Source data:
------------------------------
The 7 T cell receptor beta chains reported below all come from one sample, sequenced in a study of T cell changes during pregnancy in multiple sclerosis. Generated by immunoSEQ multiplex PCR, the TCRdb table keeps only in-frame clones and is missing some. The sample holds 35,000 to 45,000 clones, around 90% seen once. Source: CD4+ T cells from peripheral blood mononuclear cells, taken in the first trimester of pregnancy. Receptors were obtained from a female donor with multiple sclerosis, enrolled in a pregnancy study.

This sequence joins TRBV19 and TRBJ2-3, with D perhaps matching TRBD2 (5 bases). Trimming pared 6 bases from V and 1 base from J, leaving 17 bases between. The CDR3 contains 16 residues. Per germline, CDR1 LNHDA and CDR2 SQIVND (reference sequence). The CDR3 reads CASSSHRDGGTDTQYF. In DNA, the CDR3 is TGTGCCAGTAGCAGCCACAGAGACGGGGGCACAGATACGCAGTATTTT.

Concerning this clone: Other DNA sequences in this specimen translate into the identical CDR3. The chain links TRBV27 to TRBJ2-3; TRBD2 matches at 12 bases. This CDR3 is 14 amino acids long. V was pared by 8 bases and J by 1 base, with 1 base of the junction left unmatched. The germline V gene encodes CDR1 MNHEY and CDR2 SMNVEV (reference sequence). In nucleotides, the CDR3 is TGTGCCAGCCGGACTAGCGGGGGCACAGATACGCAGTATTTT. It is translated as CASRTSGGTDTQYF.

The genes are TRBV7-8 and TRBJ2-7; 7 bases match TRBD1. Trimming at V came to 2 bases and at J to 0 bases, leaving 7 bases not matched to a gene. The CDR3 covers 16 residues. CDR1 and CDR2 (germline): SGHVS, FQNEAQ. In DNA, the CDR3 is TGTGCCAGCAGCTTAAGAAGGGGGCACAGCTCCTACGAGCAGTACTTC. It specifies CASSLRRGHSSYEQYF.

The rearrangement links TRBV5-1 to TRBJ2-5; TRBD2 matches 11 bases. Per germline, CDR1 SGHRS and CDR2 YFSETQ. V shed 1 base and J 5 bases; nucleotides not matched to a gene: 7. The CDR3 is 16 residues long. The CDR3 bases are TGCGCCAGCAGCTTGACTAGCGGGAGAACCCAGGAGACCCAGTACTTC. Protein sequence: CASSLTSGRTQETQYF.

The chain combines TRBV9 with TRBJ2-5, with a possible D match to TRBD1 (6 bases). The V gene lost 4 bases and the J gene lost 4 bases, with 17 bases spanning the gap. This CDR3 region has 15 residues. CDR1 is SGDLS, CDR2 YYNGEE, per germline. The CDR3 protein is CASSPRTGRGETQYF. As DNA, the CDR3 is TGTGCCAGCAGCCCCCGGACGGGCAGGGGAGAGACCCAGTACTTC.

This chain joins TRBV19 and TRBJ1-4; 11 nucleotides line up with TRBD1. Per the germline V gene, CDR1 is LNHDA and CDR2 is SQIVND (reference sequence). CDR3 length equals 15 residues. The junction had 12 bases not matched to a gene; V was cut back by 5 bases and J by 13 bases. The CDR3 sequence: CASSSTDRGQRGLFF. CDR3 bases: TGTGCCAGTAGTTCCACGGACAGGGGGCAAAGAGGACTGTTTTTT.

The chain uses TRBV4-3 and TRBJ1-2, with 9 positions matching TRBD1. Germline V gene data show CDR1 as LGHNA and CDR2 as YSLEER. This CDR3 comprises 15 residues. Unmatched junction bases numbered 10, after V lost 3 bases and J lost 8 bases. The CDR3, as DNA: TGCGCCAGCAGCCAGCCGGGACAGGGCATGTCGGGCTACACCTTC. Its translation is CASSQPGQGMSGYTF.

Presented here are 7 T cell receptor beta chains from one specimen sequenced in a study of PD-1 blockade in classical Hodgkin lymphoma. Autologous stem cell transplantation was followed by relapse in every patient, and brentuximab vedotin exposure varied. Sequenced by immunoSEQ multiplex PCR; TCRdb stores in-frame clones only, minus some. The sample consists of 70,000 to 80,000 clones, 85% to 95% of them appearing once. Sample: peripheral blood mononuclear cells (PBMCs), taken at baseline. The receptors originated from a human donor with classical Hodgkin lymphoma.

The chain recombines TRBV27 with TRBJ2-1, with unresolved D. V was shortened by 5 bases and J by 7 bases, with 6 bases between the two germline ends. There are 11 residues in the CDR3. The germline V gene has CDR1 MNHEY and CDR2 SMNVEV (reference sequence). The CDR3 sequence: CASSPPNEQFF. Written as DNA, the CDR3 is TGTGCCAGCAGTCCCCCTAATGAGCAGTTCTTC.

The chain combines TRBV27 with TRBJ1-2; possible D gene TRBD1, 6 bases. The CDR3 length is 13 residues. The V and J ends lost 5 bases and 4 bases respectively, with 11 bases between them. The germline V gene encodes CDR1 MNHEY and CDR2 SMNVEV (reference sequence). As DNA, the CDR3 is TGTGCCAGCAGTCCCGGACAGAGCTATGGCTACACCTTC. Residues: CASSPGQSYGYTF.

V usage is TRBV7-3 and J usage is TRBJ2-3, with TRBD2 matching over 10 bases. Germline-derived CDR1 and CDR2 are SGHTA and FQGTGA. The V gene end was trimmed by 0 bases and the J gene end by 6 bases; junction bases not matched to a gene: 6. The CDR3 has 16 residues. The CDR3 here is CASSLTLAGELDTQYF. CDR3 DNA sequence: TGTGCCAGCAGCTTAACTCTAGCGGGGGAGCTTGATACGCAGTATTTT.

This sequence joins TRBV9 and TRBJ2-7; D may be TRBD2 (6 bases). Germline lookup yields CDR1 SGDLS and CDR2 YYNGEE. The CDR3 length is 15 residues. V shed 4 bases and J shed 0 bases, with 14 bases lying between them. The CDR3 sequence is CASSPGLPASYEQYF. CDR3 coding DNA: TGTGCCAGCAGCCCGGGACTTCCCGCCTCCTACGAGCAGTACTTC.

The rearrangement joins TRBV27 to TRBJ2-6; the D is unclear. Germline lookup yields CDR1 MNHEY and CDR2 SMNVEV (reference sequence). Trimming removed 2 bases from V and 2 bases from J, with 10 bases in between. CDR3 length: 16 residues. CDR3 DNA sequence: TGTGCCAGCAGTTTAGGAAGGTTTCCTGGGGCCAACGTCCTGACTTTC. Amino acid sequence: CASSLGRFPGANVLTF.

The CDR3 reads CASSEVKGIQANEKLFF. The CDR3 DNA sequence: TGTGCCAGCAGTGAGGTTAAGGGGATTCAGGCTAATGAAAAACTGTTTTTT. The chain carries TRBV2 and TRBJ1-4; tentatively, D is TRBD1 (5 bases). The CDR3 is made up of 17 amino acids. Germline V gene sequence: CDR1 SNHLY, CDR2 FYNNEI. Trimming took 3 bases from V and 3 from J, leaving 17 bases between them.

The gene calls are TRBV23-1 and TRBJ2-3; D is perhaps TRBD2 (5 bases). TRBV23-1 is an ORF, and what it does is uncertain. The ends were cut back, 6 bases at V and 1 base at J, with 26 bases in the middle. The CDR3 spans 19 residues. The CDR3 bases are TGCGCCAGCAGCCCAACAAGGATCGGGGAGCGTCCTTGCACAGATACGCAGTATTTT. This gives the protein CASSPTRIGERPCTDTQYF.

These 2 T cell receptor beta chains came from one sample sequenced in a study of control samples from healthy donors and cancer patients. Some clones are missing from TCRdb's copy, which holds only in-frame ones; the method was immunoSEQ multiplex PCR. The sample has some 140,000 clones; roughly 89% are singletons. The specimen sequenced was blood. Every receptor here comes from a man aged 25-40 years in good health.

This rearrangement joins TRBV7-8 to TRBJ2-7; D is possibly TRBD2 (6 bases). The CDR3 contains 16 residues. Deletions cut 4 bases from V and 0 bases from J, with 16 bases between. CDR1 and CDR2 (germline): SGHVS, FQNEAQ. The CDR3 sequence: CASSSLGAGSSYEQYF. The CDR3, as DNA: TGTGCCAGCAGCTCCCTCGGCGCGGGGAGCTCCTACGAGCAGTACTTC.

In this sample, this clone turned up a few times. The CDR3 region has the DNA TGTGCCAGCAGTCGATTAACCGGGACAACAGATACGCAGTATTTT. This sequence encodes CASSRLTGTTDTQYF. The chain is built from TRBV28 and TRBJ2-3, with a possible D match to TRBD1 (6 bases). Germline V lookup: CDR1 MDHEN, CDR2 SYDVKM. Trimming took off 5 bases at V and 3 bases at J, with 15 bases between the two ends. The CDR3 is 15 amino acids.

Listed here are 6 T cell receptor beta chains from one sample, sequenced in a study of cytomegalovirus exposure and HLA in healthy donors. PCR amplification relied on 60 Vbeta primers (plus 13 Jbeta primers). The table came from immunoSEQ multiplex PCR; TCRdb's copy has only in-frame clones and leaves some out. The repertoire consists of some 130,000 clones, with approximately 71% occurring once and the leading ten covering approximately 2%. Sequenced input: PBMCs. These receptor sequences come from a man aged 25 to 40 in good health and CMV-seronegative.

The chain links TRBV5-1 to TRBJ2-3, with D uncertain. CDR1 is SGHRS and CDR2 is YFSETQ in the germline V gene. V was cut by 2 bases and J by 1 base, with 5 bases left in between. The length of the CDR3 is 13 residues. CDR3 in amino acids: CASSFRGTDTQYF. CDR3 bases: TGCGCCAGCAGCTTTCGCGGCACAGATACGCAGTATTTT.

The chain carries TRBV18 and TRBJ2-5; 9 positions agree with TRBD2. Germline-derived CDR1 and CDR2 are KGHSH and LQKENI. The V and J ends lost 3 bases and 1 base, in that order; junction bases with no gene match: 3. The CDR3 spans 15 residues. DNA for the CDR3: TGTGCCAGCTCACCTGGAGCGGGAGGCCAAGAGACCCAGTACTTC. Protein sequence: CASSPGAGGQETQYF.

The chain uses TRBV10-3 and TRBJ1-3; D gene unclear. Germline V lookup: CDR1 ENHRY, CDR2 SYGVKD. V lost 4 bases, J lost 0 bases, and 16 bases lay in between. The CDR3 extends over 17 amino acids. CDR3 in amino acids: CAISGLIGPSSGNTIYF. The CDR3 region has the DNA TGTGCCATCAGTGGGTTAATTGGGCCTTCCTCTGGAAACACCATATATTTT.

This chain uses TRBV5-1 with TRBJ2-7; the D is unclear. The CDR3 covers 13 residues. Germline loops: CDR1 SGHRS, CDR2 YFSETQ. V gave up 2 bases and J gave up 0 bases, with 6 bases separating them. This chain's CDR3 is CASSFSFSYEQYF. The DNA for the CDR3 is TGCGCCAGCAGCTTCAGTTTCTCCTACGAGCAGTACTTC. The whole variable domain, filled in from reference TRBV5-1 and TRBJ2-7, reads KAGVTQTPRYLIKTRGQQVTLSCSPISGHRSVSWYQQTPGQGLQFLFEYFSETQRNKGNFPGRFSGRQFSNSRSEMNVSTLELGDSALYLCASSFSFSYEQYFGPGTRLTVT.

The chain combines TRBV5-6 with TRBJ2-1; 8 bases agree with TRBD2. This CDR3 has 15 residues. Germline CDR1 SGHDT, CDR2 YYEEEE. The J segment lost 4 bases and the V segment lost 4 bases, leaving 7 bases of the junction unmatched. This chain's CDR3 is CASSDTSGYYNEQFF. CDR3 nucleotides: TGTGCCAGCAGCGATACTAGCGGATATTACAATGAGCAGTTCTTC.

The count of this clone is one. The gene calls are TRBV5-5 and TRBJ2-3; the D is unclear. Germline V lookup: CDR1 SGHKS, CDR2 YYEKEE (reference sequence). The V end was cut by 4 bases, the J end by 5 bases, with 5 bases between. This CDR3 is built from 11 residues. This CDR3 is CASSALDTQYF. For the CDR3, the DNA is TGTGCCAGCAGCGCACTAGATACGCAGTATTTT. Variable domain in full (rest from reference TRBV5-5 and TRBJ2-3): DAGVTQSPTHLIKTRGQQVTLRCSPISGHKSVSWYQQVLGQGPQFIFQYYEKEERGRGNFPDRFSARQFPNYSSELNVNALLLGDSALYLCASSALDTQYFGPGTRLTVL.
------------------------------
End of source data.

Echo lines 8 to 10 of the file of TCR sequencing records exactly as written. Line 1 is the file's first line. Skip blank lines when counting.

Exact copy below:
The chain uses TRBV4-3 and TRBJ1-2, with 9 positions matching TRBD1. Germline V gene data show CDR1 as LGHNA and CDR2 as YSLEER. This CDR3 comprises 15 residues. Unmatched junction bases numbered 10, after V lost 3 bases and J lost 8 bases. The CDR3, as DNA: TGCGCCAGCAGCCAGCCGGGACAGGGCATGTCGGGCTACACCTTC. Its translation is CASSQPGQGMSGYTF.

Presented here are 7 T cell receptor beta chains from one specimen sequenced in a study of PD-1 blockade in classical Hodgkin lymphoma. Autologous stem cell transplantation was followed by relapse in every patient, and brentuximab vedotin exposure varied. Sequenced by immunoSEQ multiplex PCR; TCRdb stores in-frame clones only, minus some. The sample consists of 70,000 to 80,000 clones, 85% to 95% of them appearing once. Sample: peripheral blood mononuclear cells (PBMCs), taken at baseline. The receptors originated from a human donor with classical Hodgkin lymphoma.

The chain recombines TRBV27 with TRBJ2-1, with unresolved D. V was shortened by 5 bases and J by 7 bases, with 6 bases between the two germline ends. There are 11 residues in the CDR3. The germline V gene has CDR1 MNHEY and CDR2 SMNVEV (reference sequence). The CDR3 sequence: CASSPPNEQFF. Written as DNA, the CDR3 is TGTGCCAGCAGTCCCCCTAATGAGCAGTTCTTC.